An Irish immigrant and his daughter move into a town in the American South with a magical piece of gold that will change people's lives, including a struggling farmer and African American citizens threatened by a bigoted politician.
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A young woman reporter blames the Pittsburgh Pirates' losing streak on the obscenely abusive manager. While she attempts to learn more about him for her column, he begins hearing the voice ... See full summary »
Of Glocca Morra, Ireland, Finian McLongeran, who has his own unique belief system of Irish legends, uproots himself and his adult daughter, Sharon McLonergan, and heads for the mythical land of Rainbow Valley, Missitucky, USA where he believes he will become rich. One of those beliefs is that burying a crock of gold in Rainbow Valley will make it multiply, due to the power of rainbows and the Valley's close proximity to Fort Knox. Finian considers that he "borrowed" the crock of gold he has from the leprechauns of Glocca Morra, which he plans to return once he makes his fortune. Little does he know that in taking the gold, the leprechauns can no longer make wishes come true and are slowly turning mortal. One of those leprechauns, Og, has come to retrieve the crock of gold to save himself and his fellow leprechauns. Finian and Sharon's arrival in Rainbow Valley coincides with the return of the Valley's prodigal son, Woody Mahoney, who has come to repay back taxes before his land is ... Written by
In the scene where Finian goes into the woods to bury the crock of gold, there is a shot looking down on him while he is digging the hole. It shows quite a lot of dirt between the pile of dirt he has heaped up and the hole, enough to cover up the grass immediately around the hole on that side. But in the shot right after he places the crock in the ground, there is no dirt on the grass around the hole. See more »
Green is the color of the shamrocks /and the grass on Blarney hill / Oh, the darlin' green of Ireland /and the good old dollar bill.
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introducing Barbara Hancock as "Susan the Silent" See more »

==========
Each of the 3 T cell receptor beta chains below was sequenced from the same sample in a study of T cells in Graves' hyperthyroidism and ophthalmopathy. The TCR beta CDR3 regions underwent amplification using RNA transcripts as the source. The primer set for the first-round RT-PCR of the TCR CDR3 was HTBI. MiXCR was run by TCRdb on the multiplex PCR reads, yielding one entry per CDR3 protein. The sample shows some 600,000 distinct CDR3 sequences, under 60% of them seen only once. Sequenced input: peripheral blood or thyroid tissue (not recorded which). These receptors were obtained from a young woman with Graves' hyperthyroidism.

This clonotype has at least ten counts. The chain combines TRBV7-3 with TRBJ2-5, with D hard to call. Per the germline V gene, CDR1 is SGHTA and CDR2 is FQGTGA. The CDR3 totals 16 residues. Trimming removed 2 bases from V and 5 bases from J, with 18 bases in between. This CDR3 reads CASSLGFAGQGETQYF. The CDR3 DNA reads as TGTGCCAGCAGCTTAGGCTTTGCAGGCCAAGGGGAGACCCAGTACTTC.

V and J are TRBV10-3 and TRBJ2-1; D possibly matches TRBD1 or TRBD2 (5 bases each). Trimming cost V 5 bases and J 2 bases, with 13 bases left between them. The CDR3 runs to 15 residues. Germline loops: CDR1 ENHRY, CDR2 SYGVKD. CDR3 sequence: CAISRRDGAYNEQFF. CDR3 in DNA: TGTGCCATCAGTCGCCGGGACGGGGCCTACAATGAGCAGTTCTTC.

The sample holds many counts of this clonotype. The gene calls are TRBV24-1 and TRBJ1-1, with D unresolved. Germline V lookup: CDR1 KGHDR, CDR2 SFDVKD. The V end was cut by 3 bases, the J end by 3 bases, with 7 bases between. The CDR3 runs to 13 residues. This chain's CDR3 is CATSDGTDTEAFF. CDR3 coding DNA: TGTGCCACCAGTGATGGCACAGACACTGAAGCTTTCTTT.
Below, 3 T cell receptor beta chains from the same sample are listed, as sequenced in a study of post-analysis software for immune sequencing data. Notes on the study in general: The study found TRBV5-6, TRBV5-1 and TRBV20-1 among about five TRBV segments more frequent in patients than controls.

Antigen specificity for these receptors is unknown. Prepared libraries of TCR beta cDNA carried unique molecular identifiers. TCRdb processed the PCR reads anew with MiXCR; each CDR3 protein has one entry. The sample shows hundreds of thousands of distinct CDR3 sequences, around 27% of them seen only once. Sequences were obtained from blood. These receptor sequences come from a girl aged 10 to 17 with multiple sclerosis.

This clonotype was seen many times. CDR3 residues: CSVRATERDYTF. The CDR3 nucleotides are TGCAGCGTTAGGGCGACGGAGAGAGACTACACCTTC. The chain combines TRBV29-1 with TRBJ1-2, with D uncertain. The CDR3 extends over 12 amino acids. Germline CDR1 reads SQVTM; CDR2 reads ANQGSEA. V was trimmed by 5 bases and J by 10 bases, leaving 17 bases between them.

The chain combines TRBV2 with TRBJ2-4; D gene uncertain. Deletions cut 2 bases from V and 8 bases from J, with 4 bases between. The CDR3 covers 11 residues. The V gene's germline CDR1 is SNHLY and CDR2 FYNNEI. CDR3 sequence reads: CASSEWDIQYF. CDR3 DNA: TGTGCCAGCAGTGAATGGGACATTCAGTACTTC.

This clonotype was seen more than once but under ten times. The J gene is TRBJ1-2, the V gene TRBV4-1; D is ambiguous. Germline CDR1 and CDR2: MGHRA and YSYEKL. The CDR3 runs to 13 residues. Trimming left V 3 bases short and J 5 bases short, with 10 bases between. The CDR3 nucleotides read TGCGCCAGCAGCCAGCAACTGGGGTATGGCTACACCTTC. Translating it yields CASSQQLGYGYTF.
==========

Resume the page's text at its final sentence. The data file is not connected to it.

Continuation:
MORE SILVER AND BRONZE THAN GOLD AT THE END OF THIS "RAINBOW"
The film version of "Finian's Rainbow" was conceived at a time when the public's interest in movie musicals was on the wane; in fact, in light of the poor critical reception accorded "Camelot" the year before, studio head Jack Warner would have been content to pull the plug on what he perceived as another sure-fire disaster. To an extent, his feelings were justified - what had been a daringly provocative look at racial strife in the deep American South as seen through the eyes of a scheming Irishman and his less-than-supportive daughter when it debuted on Broadway in 1947 was no longer very pertinent twenty-one years later, and the fairy tale aspects of the plot - which included the hyperactive antics of a leprechaun intent on retrieving his "borrowed" pot of gold - were going to be a hard sell in 1968. The score, although exquisitely timeless and highly recognizable, was old-fashioned in its theatricality and not likely to result in a best-selling cast album. Furthermore, directing the project was a virtual unknown, a "hippie" from northern California named Francis Ford Coppola, with only one prior film - a non-musical - to his credit. Given the odds the movie was doomed, Warner basically maintained a "hands-off, don't-ask, don't-tell" policy and simply hoped for the best.
The end result may not have been the "best", but it is considerably better than most critics described it upon its release. The overlong book, with several insignificant sub-plots, could have used some judicious trimming. Tommy Steele's performance as Og, the slowly-turning-into-a-human leprechaun, is frantically overblown. The film's editing is criminal in that Fred Astaire's feet are often unseen in his dance routines. And the attempt to blend reality and make-believe results in an awkwardly uneven balance of the two - Coppola would have been far more successful had he decided to emphasize the whimsical and play down the outdated political aspects of the story. But for all these shortcomings, "Finian's Rainbow" - from its spectacular opening credits to its nicely staged farewell to Finian - almost a goodbye to Astaire himself, for whom this would be his last dancing role - is pleasant entertainment, buoyed by its familiar score and anchored by the presence of Petula Clark, whose delightfully fresh and sweetly seductive performance is the true gold to be discovered here. At the time known in the States as the pop singer responsible for the mega-hit "Downtown", Clark drew on her previous experience as an actress in mostly grade-B British films and developed a character whose acceptance of a leprechaun hiding in the backyard well is as easily believed as her skepticism regarding her father's plot to multiply his borrowed gold by burying it in the shadows of Fort Knox and her fiancé's plans to grow mentholated tobacco. The Arlen/Harburg score - including such standards as "How Are Things in Glocca Morra?" and "Look to the Rainbow" - could well have been composed specifically for her voice, which wraps itself around each note with a hint of a brogue and
in the case of "Old Devil Moon" - a raw sensuality suggesting the
woman inside the sweet Irish colleen. Deservedly, Clark was nominated for a Best Actress Golden Globe for her portrayal of Sharon McLonergan, and if for nothing else, her performance makes "Finian's Rainbow" definitely worth a look-see.
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